Ward’s ambition is to elevate the quality of the work staff undertake by using S4/Hana to handle all of the previously manual input data manipulation. The work they do then changes. “This is not a headcount thing,” he says. “It’s about giving staff the tools that enable them to get above the day job and actually use their experience and ability to make value-adding decisions. Their work becomes much more about analysis.

Ward says, for example, “How does the provision of insight help me make better decisions to drive my factory performance?”

Choosing the right implementation provider

The company took two years to find a suitable implementation partner and finally selected NTT Data Business Solutions. “One of the benefits of working with a company as big as NTT is their offshoring capability,” he says. “I think it’s amazing.”

Ward recently went to the outsourcer’s Hyderabad site. “I met all the team that will be doing the coding and the testing,” he says. “It’s an exceptional team.”

Given the size of NTT compared with McBride, Ward believes the company will not be lost among the many large customers of NTT. Looking back at the tender process, he says NTT put a lot of commitments in place to support the company, which is something he felt others who bid for the business were somewhat lacking. “I’ve got two contacts in NTT, my delivery director, because we’re now delivering the programme, and I’ve got a pre-sales contact.”

This is to help McBride select additional SAP components beyond the S/4Hana core as and when these are required. “I also have a monthly call with the European vice-president,” adds Ward.

This offers both NTT and McBride a form of offline governance, where he can have a frank discussion with NTT’s European chief about what he has been hearing anecdotally from the NTT team managing the McBride contract. Equally, Ward is also able to share his feedback from the McBride team.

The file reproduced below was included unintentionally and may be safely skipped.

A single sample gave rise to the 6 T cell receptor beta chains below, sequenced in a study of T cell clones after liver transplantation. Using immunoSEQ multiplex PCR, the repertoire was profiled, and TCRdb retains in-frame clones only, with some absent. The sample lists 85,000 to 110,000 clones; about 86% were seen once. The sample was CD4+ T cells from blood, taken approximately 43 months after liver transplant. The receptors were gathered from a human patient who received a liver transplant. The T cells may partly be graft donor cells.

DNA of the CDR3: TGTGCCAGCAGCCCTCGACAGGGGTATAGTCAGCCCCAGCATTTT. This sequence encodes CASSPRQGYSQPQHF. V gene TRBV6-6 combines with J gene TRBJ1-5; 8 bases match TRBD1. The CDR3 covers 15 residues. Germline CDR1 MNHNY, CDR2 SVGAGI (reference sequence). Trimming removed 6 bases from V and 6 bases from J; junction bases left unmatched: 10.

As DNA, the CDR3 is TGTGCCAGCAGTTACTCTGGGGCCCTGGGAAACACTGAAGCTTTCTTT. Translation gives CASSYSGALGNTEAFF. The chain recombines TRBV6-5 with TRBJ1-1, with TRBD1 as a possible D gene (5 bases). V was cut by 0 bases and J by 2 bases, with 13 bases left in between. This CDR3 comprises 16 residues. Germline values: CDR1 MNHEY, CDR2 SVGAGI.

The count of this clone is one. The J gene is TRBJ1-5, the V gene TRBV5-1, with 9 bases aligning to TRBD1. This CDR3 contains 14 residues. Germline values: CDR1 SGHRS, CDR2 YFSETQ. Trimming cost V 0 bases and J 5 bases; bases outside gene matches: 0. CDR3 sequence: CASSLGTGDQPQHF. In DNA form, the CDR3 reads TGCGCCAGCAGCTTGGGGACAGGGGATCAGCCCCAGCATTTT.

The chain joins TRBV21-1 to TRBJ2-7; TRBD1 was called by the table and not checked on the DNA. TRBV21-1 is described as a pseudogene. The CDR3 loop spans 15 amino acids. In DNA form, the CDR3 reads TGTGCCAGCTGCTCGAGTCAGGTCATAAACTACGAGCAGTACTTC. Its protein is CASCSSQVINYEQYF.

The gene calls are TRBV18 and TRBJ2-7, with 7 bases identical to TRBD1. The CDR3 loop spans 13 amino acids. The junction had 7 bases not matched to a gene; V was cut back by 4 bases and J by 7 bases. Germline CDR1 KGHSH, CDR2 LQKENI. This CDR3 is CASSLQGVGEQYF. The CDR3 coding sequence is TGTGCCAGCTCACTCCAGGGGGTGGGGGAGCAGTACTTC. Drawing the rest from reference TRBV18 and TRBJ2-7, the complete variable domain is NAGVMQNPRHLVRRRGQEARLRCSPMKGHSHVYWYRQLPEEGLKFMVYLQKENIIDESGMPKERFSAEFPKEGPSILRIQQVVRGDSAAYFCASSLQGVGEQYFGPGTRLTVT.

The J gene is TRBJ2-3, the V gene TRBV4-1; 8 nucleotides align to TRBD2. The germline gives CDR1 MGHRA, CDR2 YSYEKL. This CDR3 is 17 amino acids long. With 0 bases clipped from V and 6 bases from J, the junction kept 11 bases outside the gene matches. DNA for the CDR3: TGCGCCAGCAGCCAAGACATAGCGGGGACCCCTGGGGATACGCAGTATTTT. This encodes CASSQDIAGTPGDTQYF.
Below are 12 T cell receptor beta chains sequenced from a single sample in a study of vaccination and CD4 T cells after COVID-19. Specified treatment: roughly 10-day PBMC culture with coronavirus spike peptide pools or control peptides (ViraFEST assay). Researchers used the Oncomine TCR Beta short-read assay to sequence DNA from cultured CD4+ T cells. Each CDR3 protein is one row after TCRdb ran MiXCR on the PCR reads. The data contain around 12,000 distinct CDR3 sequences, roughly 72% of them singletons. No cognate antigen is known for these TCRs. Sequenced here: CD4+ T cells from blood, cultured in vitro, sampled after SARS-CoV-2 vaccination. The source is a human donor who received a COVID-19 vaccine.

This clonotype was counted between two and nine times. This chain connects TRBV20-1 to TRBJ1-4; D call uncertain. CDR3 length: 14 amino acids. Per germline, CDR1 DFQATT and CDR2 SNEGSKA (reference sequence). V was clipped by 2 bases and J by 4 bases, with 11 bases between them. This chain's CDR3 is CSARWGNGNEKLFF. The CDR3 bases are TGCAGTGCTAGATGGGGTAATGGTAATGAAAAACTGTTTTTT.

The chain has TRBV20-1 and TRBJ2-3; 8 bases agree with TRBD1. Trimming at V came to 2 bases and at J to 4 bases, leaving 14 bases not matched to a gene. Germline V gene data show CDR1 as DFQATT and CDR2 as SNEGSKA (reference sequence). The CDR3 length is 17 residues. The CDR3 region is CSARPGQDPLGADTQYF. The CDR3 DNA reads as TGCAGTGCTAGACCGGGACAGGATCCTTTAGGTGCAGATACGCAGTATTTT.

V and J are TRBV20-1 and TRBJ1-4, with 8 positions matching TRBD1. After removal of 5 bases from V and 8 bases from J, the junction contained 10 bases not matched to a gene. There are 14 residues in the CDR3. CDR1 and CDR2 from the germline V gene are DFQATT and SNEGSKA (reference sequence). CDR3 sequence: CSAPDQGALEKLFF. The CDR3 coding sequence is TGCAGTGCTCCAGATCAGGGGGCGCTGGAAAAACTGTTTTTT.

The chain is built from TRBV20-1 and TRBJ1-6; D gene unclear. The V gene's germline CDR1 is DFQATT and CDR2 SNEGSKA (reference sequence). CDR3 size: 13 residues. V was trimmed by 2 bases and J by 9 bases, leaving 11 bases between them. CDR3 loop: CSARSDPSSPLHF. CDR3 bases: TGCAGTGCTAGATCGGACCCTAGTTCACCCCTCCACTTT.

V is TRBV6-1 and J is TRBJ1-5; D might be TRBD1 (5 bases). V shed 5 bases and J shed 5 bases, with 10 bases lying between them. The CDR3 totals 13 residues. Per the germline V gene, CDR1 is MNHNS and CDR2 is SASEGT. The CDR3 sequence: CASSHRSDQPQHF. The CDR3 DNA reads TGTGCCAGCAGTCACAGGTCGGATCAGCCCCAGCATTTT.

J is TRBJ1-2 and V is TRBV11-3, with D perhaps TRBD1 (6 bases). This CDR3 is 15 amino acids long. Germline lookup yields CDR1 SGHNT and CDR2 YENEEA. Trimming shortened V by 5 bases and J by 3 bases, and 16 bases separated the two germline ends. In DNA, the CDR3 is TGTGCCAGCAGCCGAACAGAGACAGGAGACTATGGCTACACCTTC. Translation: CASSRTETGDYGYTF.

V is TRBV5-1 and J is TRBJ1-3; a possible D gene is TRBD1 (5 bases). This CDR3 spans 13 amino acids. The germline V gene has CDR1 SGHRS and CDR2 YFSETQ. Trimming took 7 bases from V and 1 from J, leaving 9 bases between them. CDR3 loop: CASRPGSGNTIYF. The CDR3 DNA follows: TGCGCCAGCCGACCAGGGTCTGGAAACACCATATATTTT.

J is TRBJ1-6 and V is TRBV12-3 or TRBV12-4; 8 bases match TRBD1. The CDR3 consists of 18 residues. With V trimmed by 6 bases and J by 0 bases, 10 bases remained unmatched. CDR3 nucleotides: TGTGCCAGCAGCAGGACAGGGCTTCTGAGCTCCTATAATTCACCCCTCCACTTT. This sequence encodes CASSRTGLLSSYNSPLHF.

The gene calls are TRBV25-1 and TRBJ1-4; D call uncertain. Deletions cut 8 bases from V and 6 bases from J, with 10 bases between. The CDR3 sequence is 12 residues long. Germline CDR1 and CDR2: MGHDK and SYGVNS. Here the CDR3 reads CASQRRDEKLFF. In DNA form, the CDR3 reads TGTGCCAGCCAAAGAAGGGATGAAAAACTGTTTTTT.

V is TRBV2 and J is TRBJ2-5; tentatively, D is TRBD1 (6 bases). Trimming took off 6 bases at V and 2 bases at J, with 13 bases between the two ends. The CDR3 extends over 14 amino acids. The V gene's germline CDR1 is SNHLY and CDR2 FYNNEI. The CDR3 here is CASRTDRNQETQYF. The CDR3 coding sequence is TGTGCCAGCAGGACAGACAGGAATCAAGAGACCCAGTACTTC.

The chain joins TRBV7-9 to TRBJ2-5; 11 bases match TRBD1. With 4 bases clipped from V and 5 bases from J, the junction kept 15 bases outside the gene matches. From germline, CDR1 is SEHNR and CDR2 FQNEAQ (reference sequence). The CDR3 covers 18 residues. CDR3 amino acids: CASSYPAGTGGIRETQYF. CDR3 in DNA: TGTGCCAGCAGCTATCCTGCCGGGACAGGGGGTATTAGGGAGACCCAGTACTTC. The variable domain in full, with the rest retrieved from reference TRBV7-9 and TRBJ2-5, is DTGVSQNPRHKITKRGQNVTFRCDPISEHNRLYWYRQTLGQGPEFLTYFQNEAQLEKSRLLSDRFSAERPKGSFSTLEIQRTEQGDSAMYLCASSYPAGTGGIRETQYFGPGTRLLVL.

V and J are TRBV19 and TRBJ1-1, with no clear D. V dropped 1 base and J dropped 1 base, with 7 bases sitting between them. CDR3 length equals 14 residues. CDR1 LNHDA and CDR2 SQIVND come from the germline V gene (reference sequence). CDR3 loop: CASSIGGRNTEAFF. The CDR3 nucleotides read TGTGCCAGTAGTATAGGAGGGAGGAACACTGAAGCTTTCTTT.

The firm is effectively taking standard S/4Hana templates and mapping these onto what it needs to do to operate the business. 

NTT will follow a rigid structure with the S/4Hana deployment. The lack of S/4Hana knowledge at McBride means NTT makes the implementation choices, such as selecting the most appropriate S/4Hana business process template to use to deliver the required outcome. This business process replaces an existing one, which is why there is the team of 120 people, who work closely with NTT to understand these changes.

Getting board approval

The investment in the SAP system represents the biggest expenditure in the company’s 96 year history. Ward says the company had ended up with data silos, which inhibited streamline business operations and led to a situation that its customers found less than ideal in terms of how they dealt with McBride. “We operate across so many sites in Europe that we got to a point where data doesn’t talk to itself, and there was a little bit of a sense in McBride that the left arm doesn’t always know what the right arm is doing.”

Ward notes that a lot of the data is held locally and is not connected particularly well, which means data cannot flow across the company. This lack of data connectivity has become a bit of an inhibitor. “A lot of our processes run across countries, divisions and business units,” Ward explains, but while they were happy with the quality of products and trusted McBride as a brand, the feedback was that the company operated too slowly. The survey showed McBride took too long to do the basics, such as pricing, tendering and ordering more goods, when there’s a big promotion. “I think that’s fair,” he says.

Using the standard SAP methodology, Ward says McBride expects to finish preparations by the end of the year, and the project will then enter a design phase. The aim is to have the UK running S/4Hana by the spring of 2025, followed by Belgium, where two significant McBride factories are located. Remaining regions and sites across Europe will then be phased in.